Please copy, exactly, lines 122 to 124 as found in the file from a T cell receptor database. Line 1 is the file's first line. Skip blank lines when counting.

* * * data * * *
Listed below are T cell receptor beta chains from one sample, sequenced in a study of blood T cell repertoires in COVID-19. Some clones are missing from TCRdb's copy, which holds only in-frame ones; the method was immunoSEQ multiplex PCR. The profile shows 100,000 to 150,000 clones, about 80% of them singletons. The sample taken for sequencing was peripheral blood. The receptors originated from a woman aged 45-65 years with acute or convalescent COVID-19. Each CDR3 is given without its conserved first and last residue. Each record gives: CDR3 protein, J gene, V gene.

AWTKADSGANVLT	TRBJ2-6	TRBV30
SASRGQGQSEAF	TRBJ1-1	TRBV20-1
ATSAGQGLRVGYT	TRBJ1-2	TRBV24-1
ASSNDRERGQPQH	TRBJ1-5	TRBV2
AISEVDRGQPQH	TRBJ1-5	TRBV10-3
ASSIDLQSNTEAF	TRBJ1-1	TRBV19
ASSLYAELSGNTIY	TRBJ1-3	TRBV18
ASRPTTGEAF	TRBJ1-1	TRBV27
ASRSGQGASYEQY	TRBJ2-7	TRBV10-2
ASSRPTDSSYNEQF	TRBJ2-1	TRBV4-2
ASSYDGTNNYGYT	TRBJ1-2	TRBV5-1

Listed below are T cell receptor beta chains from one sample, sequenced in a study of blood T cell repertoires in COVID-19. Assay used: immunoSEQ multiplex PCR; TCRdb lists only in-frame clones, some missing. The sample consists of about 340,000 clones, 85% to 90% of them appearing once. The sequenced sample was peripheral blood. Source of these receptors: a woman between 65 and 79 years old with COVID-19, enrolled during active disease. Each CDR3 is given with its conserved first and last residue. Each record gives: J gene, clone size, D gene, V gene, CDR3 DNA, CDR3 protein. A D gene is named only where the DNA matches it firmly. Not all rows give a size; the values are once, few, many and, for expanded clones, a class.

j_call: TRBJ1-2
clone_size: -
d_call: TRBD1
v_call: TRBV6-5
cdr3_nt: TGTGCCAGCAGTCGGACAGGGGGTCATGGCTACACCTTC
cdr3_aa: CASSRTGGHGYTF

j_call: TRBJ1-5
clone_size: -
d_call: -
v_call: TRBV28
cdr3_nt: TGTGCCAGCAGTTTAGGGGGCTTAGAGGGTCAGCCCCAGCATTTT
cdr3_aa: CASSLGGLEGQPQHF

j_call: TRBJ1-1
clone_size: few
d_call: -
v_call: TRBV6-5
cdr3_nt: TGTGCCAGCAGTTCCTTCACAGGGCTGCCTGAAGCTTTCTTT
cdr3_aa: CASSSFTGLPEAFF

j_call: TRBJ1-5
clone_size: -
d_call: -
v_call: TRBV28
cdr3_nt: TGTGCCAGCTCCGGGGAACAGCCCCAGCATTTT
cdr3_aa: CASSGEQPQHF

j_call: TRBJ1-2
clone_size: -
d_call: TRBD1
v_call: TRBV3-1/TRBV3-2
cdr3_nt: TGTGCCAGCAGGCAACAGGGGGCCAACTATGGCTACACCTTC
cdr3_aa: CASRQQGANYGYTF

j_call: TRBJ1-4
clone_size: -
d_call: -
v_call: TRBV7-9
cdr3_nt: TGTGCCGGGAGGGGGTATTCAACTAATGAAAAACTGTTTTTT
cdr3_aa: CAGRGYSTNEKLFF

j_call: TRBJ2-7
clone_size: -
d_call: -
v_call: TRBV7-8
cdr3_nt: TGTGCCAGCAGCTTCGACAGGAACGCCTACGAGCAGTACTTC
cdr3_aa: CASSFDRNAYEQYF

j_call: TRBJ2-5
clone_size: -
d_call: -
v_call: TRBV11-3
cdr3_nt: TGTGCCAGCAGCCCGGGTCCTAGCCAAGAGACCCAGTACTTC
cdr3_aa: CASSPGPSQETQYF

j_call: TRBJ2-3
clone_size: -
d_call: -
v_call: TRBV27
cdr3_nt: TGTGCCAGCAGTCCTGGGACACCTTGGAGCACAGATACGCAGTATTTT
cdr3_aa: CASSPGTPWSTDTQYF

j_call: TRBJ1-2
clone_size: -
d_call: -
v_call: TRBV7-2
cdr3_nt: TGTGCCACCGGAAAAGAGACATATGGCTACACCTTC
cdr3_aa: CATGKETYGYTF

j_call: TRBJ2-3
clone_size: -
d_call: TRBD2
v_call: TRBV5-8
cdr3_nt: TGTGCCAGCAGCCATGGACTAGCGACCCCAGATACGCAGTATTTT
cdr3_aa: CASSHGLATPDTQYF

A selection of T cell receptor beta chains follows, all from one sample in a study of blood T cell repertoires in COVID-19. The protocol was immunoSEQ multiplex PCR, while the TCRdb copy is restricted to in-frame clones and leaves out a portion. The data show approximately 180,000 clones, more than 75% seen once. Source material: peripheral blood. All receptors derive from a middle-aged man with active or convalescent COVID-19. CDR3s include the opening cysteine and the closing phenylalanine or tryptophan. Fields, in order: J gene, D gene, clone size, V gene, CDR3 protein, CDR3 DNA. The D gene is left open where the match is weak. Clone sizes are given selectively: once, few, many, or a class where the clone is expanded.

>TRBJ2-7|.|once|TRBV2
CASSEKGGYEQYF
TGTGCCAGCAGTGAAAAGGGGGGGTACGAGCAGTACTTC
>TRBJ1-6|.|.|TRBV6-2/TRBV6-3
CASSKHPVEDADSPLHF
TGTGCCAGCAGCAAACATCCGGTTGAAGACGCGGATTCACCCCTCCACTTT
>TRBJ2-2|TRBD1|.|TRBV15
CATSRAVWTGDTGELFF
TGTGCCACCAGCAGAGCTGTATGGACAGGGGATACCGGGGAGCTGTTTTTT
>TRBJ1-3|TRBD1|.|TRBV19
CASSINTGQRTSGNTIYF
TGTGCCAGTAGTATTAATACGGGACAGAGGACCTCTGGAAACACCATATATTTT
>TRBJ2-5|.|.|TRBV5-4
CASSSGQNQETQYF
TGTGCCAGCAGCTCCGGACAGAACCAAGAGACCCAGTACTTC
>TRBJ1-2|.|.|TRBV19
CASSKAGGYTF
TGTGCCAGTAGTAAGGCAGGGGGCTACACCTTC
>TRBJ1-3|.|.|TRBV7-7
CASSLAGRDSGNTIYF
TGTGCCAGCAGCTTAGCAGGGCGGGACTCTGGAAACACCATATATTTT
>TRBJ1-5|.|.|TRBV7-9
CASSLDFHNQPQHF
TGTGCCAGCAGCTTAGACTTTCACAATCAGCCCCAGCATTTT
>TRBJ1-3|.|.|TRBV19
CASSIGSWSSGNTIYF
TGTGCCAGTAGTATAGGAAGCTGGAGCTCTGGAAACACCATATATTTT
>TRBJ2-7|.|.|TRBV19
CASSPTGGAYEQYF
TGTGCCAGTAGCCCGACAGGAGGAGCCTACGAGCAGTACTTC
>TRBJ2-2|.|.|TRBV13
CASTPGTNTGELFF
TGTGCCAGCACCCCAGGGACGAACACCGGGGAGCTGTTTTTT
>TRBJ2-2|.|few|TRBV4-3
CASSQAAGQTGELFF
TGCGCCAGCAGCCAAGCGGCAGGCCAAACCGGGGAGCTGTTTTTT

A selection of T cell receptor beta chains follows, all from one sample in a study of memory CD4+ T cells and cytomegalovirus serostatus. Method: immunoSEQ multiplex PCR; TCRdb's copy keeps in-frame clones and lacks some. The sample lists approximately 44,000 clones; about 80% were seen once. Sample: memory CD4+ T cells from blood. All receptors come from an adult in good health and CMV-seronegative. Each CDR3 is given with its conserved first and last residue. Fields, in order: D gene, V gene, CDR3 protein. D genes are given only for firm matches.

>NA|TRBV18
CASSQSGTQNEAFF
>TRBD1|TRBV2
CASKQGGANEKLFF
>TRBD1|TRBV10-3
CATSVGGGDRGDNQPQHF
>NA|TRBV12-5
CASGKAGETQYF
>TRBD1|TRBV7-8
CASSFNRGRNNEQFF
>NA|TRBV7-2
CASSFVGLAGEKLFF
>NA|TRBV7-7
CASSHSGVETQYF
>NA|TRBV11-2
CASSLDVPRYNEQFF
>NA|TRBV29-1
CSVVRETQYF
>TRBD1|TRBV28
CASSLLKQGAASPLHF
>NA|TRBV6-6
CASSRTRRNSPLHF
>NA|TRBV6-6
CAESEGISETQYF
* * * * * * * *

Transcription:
>TRBD1|TRBV10-3
CATSVGGGDRGDNQPQHF
>NA|TRBV12-5